Last Years Addition...
Yellow field peas are first legumes that we have drilled. A legume, as long as it is properly inoculated, will absorb nitrogen out of the air and fix it in the soil. This is great for the next crop as it is an easily absorbed fertilizer that is better for the environment and free for us. The peas are planted in early spring as soon as the ground is thawed and are harvested before wheat in late June. The plants are made up of small leaves and tendrils with pretty white flowers starting in late May. The plants climb up each other with the tendrils and make the fields a solid mass of green that you cannot walk through. After you see a field covered in tendrils you could see how someone could write a horror movie about getting pulled into a field.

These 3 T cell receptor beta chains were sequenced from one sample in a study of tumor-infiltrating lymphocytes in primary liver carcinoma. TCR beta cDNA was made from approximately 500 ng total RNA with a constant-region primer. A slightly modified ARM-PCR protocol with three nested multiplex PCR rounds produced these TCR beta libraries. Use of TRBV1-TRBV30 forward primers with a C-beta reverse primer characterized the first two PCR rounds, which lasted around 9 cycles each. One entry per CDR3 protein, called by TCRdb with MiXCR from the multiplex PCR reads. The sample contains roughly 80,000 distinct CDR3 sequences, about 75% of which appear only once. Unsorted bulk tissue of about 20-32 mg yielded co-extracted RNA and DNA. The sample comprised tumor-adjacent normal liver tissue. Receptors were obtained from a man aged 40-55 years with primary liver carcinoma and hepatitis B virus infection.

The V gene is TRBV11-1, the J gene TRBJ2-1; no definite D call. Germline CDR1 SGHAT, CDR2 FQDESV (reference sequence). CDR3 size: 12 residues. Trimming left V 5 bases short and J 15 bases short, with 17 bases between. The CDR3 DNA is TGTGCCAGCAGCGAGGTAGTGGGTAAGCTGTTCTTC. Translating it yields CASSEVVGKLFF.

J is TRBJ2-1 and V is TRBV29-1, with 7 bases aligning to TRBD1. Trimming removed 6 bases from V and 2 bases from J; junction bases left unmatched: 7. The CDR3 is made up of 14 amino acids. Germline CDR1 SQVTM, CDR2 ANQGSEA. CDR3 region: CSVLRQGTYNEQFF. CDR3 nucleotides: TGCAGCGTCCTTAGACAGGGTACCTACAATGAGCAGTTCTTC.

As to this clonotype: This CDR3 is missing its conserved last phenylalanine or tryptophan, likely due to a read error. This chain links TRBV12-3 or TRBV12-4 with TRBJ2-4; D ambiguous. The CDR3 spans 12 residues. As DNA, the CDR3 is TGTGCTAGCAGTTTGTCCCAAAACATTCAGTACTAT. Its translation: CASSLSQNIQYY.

The plants set multiple pods, one from each flower, and it will continue to flower until the weather gets to hot. When the pods have been formed they are delicious and you can eat them just like sugar pea pods. The peas start to develop and the pods swell. After they mature and dry down, we harvest them with the Shelborne header so there is lots of residue to shade the ground and save both moisture and prevent erosion. Handling the peas is different than most crops, they are more fragile than most seeds as they can split in half if struck to hard. We have to run the augers slower and handle them as little as possible. When they are ready to harvest they must be harvested as soon as they are ready, if it takes to long the pods will split open and the seeds that are harvested are more likely to split as well.
Dry field peas have traditionally been used as livestock feeds but they are becoming more popular for our diets very popular for vegan diets as they are high in protein, 20%+, and have many amino acids are that not found in other vegan diet staples. They can be ground for flour and replace flour as a thickener in gravy and many other uses. We are working on removing the hard outer coating so we can make split peas for our customers.